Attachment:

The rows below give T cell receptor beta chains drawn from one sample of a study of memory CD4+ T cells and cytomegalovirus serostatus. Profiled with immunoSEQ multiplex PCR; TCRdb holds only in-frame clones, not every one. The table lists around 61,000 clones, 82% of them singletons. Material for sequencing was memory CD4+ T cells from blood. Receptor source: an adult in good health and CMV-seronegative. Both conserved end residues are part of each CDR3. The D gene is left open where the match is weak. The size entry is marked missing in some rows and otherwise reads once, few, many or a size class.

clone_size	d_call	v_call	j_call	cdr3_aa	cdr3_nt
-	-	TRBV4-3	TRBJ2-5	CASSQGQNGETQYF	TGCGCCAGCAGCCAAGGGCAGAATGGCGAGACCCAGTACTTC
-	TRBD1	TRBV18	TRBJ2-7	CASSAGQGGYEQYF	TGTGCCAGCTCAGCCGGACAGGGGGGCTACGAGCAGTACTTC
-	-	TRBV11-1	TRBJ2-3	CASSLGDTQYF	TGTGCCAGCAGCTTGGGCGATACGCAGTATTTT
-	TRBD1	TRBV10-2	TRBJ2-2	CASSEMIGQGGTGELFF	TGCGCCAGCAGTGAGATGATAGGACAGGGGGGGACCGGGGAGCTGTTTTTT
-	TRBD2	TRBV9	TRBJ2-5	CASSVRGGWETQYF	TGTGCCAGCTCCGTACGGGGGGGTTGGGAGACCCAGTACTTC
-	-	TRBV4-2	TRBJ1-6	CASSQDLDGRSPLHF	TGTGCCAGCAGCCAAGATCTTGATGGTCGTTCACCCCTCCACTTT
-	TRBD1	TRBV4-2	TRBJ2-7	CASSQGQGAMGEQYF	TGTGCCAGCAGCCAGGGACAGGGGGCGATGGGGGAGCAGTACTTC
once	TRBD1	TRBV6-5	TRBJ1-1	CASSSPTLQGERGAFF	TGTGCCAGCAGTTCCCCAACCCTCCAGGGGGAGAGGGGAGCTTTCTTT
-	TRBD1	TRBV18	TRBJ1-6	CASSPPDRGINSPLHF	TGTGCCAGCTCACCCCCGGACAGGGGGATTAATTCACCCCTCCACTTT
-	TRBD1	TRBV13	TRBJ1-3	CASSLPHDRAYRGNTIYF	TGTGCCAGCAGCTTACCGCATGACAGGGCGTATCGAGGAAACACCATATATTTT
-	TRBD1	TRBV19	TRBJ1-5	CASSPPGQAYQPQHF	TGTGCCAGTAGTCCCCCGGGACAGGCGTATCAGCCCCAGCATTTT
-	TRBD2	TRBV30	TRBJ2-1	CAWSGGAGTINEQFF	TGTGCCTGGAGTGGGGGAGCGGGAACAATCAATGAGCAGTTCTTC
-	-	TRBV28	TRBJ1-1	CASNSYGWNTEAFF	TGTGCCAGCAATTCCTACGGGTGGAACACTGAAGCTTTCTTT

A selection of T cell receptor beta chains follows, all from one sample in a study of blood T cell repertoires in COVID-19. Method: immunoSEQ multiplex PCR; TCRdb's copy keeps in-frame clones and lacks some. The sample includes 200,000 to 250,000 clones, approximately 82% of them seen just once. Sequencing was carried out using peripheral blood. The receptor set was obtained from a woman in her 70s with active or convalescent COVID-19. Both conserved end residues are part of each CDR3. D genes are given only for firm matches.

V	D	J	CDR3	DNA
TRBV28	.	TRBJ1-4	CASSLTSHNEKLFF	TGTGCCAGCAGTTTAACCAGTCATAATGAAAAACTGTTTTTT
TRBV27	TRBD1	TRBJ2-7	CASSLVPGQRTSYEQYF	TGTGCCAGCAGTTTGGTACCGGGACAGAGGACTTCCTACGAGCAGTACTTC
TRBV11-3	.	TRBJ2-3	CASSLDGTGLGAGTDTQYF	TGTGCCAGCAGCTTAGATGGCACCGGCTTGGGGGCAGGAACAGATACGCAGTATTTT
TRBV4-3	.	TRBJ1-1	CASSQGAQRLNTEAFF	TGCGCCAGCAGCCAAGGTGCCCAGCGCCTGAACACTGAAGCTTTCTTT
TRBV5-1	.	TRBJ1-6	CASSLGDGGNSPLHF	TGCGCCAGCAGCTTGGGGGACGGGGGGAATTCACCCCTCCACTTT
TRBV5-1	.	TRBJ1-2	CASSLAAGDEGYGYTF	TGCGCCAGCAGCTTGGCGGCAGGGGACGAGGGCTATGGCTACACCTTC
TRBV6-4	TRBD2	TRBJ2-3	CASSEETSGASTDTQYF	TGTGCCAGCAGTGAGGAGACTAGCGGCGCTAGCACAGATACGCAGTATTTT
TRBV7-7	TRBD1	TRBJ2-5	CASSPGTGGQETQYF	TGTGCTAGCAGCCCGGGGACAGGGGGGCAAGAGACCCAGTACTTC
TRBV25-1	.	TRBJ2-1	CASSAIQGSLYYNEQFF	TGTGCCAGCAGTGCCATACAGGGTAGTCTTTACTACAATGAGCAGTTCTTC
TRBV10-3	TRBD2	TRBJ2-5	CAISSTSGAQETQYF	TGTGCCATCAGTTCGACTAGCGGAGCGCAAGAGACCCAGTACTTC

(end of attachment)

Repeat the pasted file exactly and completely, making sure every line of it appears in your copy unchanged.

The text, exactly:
The rows below give T cell receptor beta chains drawn from one sample of a study of memory CD4+ T cells and cytomegalovirus serostatus. Profiled with immunoSEQ multiplex PCR; TCRdb holds only in-frame clones, not every one. The table lists around 61,000 clones, 82% of them singletons. Material for sequencing was memory CD4+ T cells from blood. Receptor source: an adult in good health and CMV-seronegative. Both conserved end residues are part of each CDR3. The D gene is left open where the match is weak. The size entry is marked missing in some rows and otherwise reads once, few, many or a size class.

clone_size	d_call	v_call	j_call	cdr3_aa	cdr3_nt
-	-	TRBV4-3	TRBJ2-5	CASSQGQNGETQYF	TGCGCCAGCAGCCAAGGGCAGAATGGCGAGACCCAGTACTTC
-	TRBD1	TRBV18	TRBJ2-7	CASSAGQGGYEQYF	TGTGCCAGCTCAGCCGGACAGGGGGGCTACGAGCAGTACTTC
-	-	TRBV11-1	TRBJ2-3	CASSLGDTQYF	TGTGCCAGCAGCTTGGGCGATACGCAGTATTTT
-	TRBD1	TRBV10-2	TRBJ2-2	CASSEMIGQGGTGELFF	TGCGCCAGCAGTGAGATGATAGGACAGGGGGGGACCGGGGAGCTGTTTTTT
-	TRBD2	TRBV9	TRBJ2-5	CASSVRGGWETQYF	TGTGCCAGCTCCGTACGGGGGGGTTGGGAGACCCAGTACTTC
-	-	TRBV4-2	TRBJ1-6	CASSQDLDGRSPLHF	TGTGCCAGCAGCCAAGATCTTGATGGTCGTTCACCCCTCCACTTT
-	TRBD1	TRBV4-2	TRBJ2-7	CASSQGQGAMGEQYF	TGTGCCAGCAGCCAGGGACAGGGGGCGATGGGGGAGCAGTACTTC
once	TRBD1	TRBV6-5	TRBJ1-1	CASSSPTLQGERGAFF	TGTGCCAGCAGTTCCCCAACCCTCCAGGGGGAGAGGGGAGCTTTCTTT
-	TRBD1	TRBV18	TRBJ1-6	CASSPPDRGINSPLHF	TGTGCCAGCTCACCCCCGGACAGGGGGATTAATTCACCCCTCCACTTT
-	TRBD1	TRBV13	TRBJ1-3	CASSLPHDRAYRGNTIYF	TGTGCCAGCAGCTTACCGCATGACAGGGCGTATCGAGGAAACACCATATATTTT
-	TRBD1	TRBV19	TRBJ1-5	CASSPPGQAYQPQHF	TGTGCCAGTAGTCCCCCGGGACAGGCGTATCAGCCCCAGCATTTT
-	TRBD2	TRBV30	TRBJ2-1	CAWSGGAGTINEQFF	TGTGCCTGGAGTGGGGGAGCGGGAACAATCAATGAGCAGTTCTTC
-	-	TRBV28	TRBJ1-1	CASNSYGWNTEAFF	TGTGCCAGCAATTCCTACGGGTGGAACACTGAAGCTTTCTTT

A selection of T cell receptor beta chains follows, all from one sample in a study of blood T cell repertoires in COVID-19. Method: immunoSEQ multiplex PCR; TCRdb's copy keeps in-frame clones and lacks some. The sample includes 200,000 to 250,000 clones, approximately 82% of them seen just once. Sequencing was carried out using peripheral blood. The receptor set was obtained from a woman in her 70s with active or convalescent COVID-19. Both conserved end residues are part of each CDR3. D genes are given only for firm matches.

V	D	J	CDR3	DNA
TRBV28	.	TRBJ1-4	CASSLTSHNEKLFF	TGTGCCAGCAGTTTAACCAGTCATAATGAAAAACTGTTTTTT
TRBV27	TRBD1	TRBJ2-7	CASSLVPGQRTSYEQYF	TGTGCCAGCAGTTTGGTACCGGGACAGAGGACTTCCTACGAGCAGTACTTC
TRBV11-3	.	TRBJ2-3	CASSLDGTGLGAGTDTQYF	TGTGCCAGCAGCTTAGATGGCACCGGCTTGGGGGCAGGAACAGATACGCAGTATTTT
TRBV4-3	.	TRBJ1-1	CASSQGAQRLNTEAFF	TGCGCCAGCAGCCAAGGTGCCCAGCGCCTGAACACTGAAGCTTTCTTT
TRBV5-1	.	TRBJ1-6	CASSLGDGGNSPLHF	TGCGCCAGCAGCTTGGGGGACGGGGGGAATTCACCCCTCCACTTT
TRBV5-1	.	TRBJ1-2	CASSLAAGDEGYGYTF	TGCGCCAGCAGCTTGGCGGCAGGGGACGAGGGCTATGGCTACACCTTC
TRBV6-4	TRBD2	TRBJ2-3	CASSEETSGASTDTQYF	TGTGCCAGCAGTGAGGAGACTAGCGGCGCTAGCACAGATACGCAGTATTTT
TRBV7-7	TRBD1	TRBJ2-5	CASSPGTGGQETQYF	TGTGCTAGCAGCCCGGGGACAGGGGGGCAAGAGACCCAGTACTTC
TRBV25-1	.	TRBJ2-1	CASSAIQGSLYYNEQFF	TGTGCCAGCAGTGCCATACAGGGTAGTCTTTACTACAATGAGCAGTTCTTC
TRBV10-3	TRBD2	TRBJ2-5	CAISSTSGAQETQYF	TGTGCCATCAGTTCGACTAGCGGAGCGCAAGAGACCCAGTACTTC